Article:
From a sports perspective, athletes can be timed or graded by judges. The peak of physical excellence is seen in the Olympics, where the difference between gold and silver is sometimes down to the tenth or even hundredth of a second.

Right and Wrong Answers

The only wrong answer in emotional tests is when you aren’t being honest with yourself; they are asking you about you!

Intellectual tests are based on humanity’s collective understanding of how the physical world works (think math and science class) and of how human history played out (think history class).

Physical tests are based on the observations and/or opinions of an individual or group (such as your high school English teacher giving you that ambiguous 87 on your essay, or a panel of judges at the Olympics giving an average 9.71 score). It can also be based on math and science, such as measuring blood pressure or body weight.

Where Spirituality Fits In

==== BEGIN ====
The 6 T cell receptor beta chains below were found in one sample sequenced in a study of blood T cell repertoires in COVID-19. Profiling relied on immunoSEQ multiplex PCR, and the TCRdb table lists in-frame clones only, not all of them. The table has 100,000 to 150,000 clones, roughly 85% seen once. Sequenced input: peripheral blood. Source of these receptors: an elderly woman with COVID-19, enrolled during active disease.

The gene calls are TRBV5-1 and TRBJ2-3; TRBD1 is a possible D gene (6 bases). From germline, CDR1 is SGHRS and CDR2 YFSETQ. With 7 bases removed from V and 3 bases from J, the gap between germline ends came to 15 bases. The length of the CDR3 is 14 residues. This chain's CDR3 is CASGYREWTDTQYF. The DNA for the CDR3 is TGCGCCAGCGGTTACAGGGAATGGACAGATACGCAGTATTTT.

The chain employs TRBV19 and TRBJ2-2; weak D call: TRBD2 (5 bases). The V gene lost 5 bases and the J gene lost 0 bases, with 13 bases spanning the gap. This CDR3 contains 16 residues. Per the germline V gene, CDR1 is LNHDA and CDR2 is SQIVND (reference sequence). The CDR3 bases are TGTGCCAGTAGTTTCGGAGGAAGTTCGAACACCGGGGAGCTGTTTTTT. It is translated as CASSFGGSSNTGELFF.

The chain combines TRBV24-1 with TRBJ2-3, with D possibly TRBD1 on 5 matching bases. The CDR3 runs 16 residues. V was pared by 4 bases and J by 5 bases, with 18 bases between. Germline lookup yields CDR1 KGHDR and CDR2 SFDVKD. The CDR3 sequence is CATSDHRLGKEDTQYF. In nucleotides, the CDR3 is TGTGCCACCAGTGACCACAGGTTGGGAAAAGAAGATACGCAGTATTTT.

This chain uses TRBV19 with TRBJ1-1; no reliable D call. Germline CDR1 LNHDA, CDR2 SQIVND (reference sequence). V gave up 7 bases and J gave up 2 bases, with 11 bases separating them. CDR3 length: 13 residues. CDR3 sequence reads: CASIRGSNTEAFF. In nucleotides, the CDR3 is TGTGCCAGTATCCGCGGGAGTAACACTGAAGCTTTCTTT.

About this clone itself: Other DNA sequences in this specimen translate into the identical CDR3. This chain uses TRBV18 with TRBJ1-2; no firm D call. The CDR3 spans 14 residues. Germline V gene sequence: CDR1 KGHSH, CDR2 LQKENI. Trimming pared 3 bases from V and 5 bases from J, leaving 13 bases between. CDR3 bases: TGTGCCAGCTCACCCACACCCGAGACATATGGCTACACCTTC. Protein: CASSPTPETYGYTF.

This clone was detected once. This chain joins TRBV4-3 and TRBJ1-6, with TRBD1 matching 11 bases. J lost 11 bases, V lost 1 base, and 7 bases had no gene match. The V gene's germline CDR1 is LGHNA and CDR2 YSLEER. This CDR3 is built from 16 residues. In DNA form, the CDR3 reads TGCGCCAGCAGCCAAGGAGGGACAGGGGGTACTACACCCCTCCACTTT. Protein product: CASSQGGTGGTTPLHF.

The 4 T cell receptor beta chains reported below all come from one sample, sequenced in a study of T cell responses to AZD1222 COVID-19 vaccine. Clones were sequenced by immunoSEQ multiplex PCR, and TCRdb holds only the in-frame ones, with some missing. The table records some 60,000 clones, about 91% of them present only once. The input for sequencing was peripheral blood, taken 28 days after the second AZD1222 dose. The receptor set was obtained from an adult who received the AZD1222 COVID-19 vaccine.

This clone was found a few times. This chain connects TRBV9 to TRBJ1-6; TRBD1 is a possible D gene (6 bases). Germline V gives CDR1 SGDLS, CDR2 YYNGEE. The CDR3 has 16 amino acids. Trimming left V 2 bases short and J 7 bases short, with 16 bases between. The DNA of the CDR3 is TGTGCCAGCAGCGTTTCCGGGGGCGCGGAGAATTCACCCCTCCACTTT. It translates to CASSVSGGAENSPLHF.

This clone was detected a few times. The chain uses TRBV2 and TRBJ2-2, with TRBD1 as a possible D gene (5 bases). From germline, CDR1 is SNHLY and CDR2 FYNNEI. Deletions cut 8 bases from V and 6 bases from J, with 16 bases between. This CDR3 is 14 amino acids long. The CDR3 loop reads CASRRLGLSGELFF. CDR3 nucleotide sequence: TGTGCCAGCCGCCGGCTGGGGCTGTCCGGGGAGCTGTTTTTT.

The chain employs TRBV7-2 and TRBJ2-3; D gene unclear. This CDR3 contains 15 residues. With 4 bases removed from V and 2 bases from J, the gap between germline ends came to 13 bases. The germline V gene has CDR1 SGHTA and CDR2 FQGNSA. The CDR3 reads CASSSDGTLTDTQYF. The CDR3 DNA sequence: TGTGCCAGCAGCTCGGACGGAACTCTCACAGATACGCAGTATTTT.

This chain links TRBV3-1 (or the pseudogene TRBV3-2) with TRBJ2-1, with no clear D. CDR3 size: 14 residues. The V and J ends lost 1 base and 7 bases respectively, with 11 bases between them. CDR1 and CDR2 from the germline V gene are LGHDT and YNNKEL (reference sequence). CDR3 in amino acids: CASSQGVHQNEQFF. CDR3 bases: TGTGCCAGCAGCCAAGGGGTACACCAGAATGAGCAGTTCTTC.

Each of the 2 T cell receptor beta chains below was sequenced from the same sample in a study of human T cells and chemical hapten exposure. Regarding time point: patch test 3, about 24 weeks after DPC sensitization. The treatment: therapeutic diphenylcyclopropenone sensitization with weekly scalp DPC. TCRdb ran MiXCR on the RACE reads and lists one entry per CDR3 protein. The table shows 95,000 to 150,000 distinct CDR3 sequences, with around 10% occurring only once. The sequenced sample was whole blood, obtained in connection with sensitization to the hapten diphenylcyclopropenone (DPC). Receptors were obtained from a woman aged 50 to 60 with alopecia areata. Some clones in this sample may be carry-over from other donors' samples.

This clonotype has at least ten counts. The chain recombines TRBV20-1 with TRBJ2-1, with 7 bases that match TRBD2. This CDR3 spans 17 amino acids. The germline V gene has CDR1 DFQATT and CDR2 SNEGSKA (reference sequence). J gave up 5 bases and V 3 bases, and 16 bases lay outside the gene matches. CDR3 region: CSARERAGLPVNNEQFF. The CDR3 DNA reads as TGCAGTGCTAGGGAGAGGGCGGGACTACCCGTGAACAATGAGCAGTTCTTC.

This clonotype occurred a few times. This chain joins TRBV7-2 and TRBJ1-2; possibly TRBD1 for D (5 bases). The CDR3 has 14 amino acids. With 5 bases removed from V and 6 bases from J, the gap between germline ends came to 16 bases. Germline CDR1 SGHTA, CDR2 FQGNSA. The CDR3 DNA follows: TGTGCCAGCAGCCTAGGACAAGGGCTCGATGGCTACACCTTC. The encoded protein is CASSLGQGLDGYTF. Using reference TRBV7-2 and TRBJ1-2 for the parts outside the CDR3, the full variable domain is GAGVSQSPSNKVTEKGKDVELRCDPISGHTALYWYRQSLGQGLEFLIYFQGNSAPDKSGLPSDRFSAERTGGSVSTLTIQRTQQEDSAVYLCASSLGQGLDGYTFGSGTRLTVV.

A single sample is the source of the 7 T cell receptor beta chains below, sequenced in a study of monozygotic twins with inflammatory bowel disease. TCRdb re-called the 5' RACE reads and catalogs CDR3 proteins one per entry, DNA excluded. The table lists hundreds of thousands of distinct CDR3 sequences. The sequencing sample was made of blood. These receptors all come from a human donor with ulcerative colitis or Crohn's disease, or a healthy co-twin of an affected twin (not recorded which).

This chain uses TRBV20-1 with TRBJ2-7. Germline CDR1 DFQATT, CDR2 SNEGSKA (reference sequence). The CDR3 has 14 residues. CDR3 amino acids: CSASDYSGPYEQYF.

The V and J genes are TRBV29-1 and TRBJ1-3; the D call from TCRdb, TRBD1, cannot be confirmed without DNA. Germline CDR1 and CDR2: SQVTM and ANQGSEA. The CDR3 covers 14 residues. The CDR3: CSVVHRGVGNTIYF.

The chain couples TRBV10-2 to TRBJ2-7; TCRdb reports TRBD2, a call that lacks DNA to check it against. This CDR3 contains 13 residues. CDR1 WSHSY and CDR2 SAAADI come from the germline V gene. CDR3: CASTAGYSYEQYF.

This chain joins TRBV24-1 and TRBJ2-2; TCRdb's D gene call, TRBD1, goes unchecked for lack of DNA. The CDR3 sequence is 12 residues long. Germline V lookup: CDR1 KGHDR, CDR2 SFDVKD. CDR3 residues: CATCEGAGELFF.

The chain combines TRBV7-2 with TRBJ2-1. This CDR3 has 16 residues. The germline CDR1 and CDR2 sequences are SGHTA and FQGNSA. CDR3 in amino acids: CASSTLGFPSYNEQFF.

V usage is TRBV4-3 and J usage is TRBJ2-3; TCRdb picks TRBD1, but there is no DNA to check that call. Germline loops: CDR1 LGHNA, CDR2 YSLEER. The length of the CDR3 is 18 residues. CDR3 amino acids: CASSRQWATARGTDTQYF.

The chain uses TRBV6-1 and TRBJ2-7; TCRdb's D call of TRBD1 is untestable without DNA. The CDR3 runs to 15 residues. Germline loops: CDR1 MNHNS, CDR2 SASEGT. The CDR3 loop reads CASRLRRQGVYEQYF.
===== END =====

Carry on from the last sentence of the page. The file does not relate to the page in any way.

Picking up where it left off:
So far, the tests have covered ways to measure our feelings, our mental wits and our physical state. But how do we measure the fourth aspect of the human being: spirituality?

Spirituality is the non-physical part of us, often referred to as the soul. It has a connection to the physical part of us through our morals, the code that classifies human behavior in particular circumstances as either good or evil.

Specifically, what is meant by behavior? In any given moment, you can be conducting  yourself to any of the following:

  • Thinking (thoughts)
  • Saying (words)
  • Doing (actions)
  • Not Doing (inaction)

The last one, inaction, is sometimes the forgotten behavior. You can’t just be a blob and do nothing all the time. It is morally bad to allow evil to happen around us when we’re fully capable of working against it and potentially stopping it!

The interesting thing about behavior—which is you acting on your morals, which is rooted in what you believe, i.e., your spirituality—is that it calls upon the other aspects of who you are: your emotions, your physical body, and your intellect. These three aspects are the what and the how of your behavior and they seem to point back to the more important question of your behavior: why?